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From her throne of clouds, as Dulness look'd

On her foggy and favour'd nation,
She sleepily nodded her poppy-crown'd head,
And gently waved her sceptre of lead,

în token of approbation.

2. For the north-west wind brought clouds and gloom,

Blue devils on earth, and mists in the air ;
Of parliamentary prose some died,
Soine perpetrated suicide,

And her empire flourish'd there.

3. The Goddess look'd with a gracious eye

On her ministers great and small; But most she regarded with tenderness Her darling shrine, the Minerva Press,

In the street of Leadenhall.

This was her sacred haunt, and here

Her name was most adored,
Her chosen here officiated,
And hence her oracles emanated,

And breathed the Goddess in every word.

She pass'd from the east to the west, and paused

In New Burlington street a while,
To inspire a few puffs for Colburn and Co.
And indite some dozen novels or so

In the fashionable style.

6. The Hall, where sits in


The council of the nation,
She visited next with much delight;
It happen'd by chance 'twas on the night

of Huskisson's explanation.

7. There above all her darling Hume

As her Apostle shone; The universal legislator. Financier, and emancipator,

And still in all her own.

8. She enter'd not the Chancery Court,

Because she was going a journey, And when in, how to get out no one can tell ;, “But Sugden," quoth she, “ will do as well,

And she left him as her Attorney.

9. Then turning her own Magazine to inspect,

She was rather at fault, as of late The colour and series both were new ; But the Goddess, with discernment true,

Detected it by the weight.

She cross’d the Channel next, and peep'd

At Dublin; but the zeal
Of the liberty boys soon put her to flight,
And she dropp'd ber mantle in her fright,

Which fell on Orator Shiel.

Thence sped she to the Land of Cakes,

The land she loves and its possessors ;
She loves its Craniologists,
Political Economists,

And all Scotch mists and Scotch Professors.

And chiefly she on M‘Culloch smiled,
As a mother smiles on her darling child,

Or a lady on her lover;
Then, bethinking her of Parliament,
She hasten's South, but ere she went,
She promised, if nothing occurr’d to prevent,
To return when the Session was over.



The morn is up! wake, Beauty, wake!

The flower is on the lea,
The blackbird sings within the brake,

The thrush is on the tree;
Forth to the balmy fields repair,

And let the breezes mild
Lift from thy brow the falling hair,

And fan my little child-
Yet if thy step be ʼmid the dews,
Beauty! be sure to change your shoes !

'Tis noon! the butterfly springs up,

High from her couch of rest,
And scorns the little blue-bell cup

Which all night long she press'd.
Away! we'll seek the walnut's shade,

And pass the sunny hour, The bee within the rose is laid,

And veils him in the flower; Mark not the lustre of his wing, Beauty! be careful of his sting!

'Tis eve! but the retiring ray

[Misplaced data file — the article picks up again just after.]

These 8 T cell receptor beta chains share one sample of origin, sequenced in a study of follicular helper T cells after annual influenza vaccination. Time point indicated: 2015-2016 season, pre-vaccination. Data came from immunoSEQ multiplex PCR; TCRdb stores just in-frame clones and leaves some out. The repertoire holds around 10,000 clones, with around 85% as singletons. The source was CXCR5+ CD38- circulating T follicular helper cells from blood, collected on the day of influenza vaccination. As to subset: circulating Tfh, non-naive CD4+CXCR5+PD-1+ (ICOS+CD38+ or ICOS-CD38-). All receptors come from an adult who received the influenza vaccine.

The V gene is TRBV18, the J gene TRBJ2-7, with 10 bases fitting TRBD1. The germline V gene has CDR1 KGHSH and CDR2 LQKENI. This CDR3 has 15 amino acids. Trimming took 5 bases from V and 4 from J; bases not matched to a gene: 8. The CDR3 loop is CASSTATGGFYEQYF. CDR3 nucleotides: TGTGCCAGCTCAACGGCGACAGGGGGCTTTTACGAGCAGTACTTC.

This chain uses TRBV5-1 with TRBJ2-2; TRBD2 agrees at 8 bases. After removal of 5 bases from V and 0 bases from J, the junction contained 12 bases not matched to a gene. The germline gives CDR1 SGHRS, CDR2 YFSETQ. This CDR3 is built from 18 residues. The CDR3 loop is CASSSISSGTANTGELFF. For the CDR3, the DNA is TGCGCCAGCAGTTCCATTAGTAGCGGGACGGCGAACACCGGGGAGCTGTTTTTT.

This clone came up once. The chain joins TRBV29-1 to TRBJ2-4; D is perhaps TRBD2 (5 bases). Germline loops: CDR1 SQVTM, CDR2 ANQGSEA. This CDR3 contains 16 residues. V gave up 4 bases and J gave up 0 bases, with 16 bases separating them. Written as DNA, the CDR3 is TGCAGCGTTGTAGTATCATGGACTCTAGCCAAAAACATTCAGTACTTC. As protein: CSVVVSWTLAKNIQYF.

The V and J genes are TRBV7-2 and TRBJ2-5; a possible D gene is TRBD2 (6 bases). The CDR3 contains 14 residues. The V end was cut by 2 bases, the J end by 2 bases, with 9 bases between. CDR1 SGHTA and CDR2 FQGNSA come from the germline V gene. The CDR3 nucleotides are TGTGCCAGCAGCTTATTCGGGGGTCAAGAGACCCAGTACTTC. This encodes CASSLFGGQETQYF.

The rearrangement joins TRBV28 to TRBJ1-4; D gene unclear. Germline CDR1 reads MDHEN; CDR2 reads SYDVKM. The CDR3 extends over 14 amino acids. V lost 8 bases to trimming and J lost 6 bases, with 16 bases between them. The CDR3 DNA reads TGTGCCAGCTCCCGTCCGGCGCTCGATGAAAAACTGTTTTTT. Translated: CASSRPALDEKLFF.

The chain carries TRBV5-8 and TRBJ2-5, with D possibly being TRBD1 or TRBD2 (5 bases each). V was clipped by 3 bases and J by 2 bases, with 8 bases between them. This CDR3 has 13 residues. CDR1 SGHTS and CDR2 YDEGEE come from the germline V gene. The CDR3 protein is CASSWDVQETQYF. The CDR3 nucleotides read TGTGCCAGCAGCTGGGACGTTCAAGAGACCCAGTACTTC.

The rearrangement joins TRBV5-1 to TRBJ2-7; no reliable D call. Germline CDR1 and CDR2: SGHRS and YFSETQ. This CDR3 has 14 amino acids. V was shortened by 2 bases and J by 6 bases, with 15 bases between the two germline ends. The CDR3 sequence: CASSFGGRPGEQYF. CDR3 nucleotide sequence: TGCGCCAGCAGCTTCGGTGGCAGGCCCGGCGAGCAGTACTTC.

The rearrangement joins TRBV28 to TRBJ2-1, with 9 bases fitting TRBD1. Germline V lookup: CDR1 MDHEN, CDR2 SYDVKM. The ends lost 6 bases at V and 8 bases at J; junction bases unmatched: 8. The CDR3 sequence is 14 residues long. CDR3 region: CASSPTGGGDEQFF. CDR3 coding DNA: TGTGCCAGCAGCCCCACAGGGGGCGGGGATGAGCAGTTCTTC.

A halo deigns to cast
Round scenes on which it shone all day,

And gilds them to the last ;
Thus, ere thine eyelids close in sleep,

Let Memory deign to flee
Far o'er the mountain and the deep,

To cast one beam on me!
Yes, Beauty ! 'tis mine inmost prayer-
But don't forget to curl your

hair !

R. H.


The extent to which the efforts of holm has directed its attention tô the great societies now established in this desolate kingdom, and twelve every Protestant kingdom, have urged young men are constantly educated at their missions for the conversion of the king's expense, for preachers the heathen, and for the instruction among the Laplanders. The Rusof the careless, the ignorant, and the sian bible societies are also exerting infidel, among themselves, raises them themselves in this direction ; and, so into one of the grand features of our early as 1815, had distributed 7000 time, or perhaps even into that charac- bibles. teristic by which all others are to be Passing on to the north-east-Rus. thrown into the shade. 'If the fif- sian Asia, a space of four millions of teenth century was the age of natural square miles, with a population of and scientific discovery, the eighteenth about nine millions, is still almost tothe age of infidelity and revolution, the tally heathen. The Edinburghľmisnineteenth may yet bear the illustri- sionary society so far back as 1803 ous name of the age of Christian la- sent two ministers to preach in Tarbours for the enlightening and happi- tary. In 1815, they renewed their ness of mankind.

attempt at Astracan. Three mission, To bring all these labours into one aries of the London missionary sopoint of light, with the double pur.. ciety, have been for some years stapose of shewing us what we have tioned at Selinginsk, about 160 miles done, and what we have still to do, from Irkutz, where the Emperor would be to render a public service to Alexander gave them an estate and the Christian community. But it re- money for building. A printing press quires time and details which are at of the Mongolian has been erected present beyond our power, and we there. They have made extensive must reluctantly content ourselves journeys towards the south and the with a rapid view.